Chinese use the idiom "relying on heaven for food" to describe farmers in drought areas live at the mercy of heaven for rains.
As China has frequently been plagued by natural disasters, its people have always been encouraged to make great efforts to solve problems without divine intervention.
But now scientists are turning their eyes to the heavens to monitor natural disasters by using spatial information technology to make forecasts.
Spatial information refers to data collected by remote sensing and Global Positioning Systems (GPS).
Officials and experts believe this knowledge is crucial for decision-makers that need the latest reliable information about natural calamities if they are to choose the best course of action to deal with misfortunes.
When natural disasters such as flooding, typhoons and landslides occur, those on the spot usually cannot see a holistic picture of the destruction.
Disasters often destroy ground monitoring and telecommunications facilities, making it difficult for those on the scene to send information to central authorities.
Using traditional methods, it is very difficult to collect disaster-related information quickly.
"Spatial information technology could well overcome these problems," said Professor Li Jing from the National Disaster Reduction Center of China.
Li, with officials and scientists from the United Nations Educational, Scientific and Cultural Organization, the International Institute of Spatial Information Technology and the Digital China Research Institute of Peking University, attended a workshop on the applications of spatial information technology for disaster prevention and reduction.
The workshop was organized as part of activities to mark the International Day for Disaster Reduction, which falls today.
"Spatial information technology is a very good tool to monitor natural disasters and simulate their development process," said Li.
Spatial information technology has unique advantages -- it can observe any disaster-affected area and get reliable information in all weather conditions, according to Li.
China's remote sensing system is composed of three kinds of satellites, known as meteorological satellites, resources satellites and oceanic satellites.
"Although these satellites provide a lot of useful data for China's disaster monitoring and prevention work, the biggest problem is that the resolution of these data is not satisfactory," said Li.
As a result, China has to buy certain data from companies abroad to serve its needs.
To solve the problem, China has decided to launch a constellation of eight satellites to get relevant data and warn of natural calamities.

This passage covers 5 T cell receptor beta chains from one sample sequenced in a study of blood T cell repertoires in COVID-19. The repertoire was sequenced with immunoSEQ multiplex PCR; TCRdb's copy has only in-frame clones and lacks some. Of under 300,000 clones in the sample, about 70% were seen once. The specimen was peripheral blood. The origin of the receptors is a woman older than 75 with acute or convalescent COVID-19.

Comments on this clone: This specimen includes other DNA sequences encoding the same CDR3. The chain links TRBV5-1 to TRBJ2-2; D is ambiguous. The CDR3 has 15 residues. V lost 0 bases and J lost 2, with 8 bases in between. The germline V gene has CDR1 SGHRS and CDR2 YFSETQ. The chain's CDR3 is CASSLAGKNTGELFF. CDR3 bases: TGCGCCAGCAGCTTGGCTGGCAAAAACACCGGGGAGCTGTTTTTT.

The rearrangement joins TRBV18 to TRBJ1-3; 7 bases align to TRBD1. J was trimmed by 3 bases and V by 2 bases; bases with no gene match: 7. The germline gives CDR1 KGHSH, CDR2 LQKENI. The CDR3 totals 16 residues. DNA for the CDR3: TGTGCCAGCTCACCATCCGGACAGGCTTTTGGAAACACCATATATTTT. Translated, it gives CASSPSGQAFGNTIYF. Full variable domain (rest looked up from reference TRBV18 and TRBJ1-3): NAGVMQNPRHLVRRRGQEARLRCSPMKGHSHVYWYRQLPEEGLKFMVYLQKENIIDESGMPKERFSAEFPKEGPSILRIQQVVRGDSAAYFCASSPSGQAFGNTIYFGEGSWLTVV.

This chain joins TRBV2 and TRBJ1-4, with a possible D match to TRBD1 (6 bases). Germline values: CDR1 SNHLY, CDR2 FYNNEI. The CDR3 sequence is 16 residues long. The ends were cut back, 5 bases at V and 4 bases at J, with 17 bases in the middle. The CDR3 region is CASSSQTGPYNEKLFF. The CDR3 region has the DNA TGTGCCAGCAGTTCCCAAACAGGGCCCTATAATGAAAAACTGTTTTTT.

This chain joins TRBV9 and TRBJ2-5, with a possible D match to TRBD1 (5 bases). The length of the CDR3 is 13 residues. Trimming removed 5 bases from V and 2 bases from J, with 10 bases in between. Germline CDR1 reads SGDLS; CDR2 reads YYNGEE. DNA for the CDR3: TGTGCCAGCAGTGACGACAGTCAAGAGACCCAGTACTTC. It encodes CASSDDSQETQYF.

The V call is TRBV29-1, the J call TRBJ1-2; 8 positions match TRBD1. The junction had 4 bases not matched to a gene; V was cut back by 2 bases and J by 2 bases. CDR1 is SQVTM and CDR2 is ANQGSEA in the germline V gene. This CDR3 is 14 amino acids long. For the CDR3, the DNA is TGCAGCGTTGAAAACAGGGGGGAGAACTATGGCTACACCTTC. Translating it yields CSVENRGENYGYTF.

According to Vice-Minister of Civil Affairs Jia Zhibang, three satellites of the kinds will be sent into space in the first half of 2007, with five more to join them by 2010.
They will create a network that monitors disasters and environmental changes in China as well as neighboring countries.
The constellation is comprised of five systems, including a satellite carrying and launching system, monitoring and ground application systems.
The ground application system is expected to play a big role in monitoring such disasters as floods, droughts, typhoons, earthquakes, landslides, grassland and forest fires, pests and oceanic disasters.
It is also expected to help officials evaluate and analyze damage, which is very important for post-disaster response.
Besides disaster prevention, the spatial information technology could also be used to help supervise the work of local officials, according to Ma Junru, president of the International Institute of Spatial Information Technology at the Ministry of Science and Technology.
When disasters happen, local officials either report false information such as reduced death tolls to higher authorities to evade punishment, or exaggerate economic losses to get more subsidies.
Data provided by spatial information technology is the best evidence with which to find out the truth, according to Ma.
China is a country that frequently falls victim to natural calamities.
Official statistics show that from 1989 to 1998, the average annual economic losses caused by natural disasters reached 157.7 billion yuan (US$19.5 billion), accounting for 3.6 percent of the country's annual gross domestic product.
The State Flood Control and Drought Relief Headquarters announced earlier this month that floods and landslides have killed 1,247 people and left another 331 missing so far this year.
Although satellite information has been used in China in disaster reduction efforts for two decades, the country is still frustrated by problems in this field.
The lack of a self-developed, high-quality satellite monitoring platform has bottlenecked the application of spatial information technology in China.
The plan to launch the constellation of eight satellites by 2010 is expected to provide a solution, according to Li.
China needs to build a disaster reduction database to support the country's monitoring work. But time and investment are needed if progress is to be made.
As China's disaster prevention and relief efforts are handled by different government departments, they so far have not established an effective system for sharing disaster information.
Concerted efforts are needed to build an early warning system based on spatial information technology to reduce losses caused by natural disasters, said Li.
(China Daily October 12, 2005)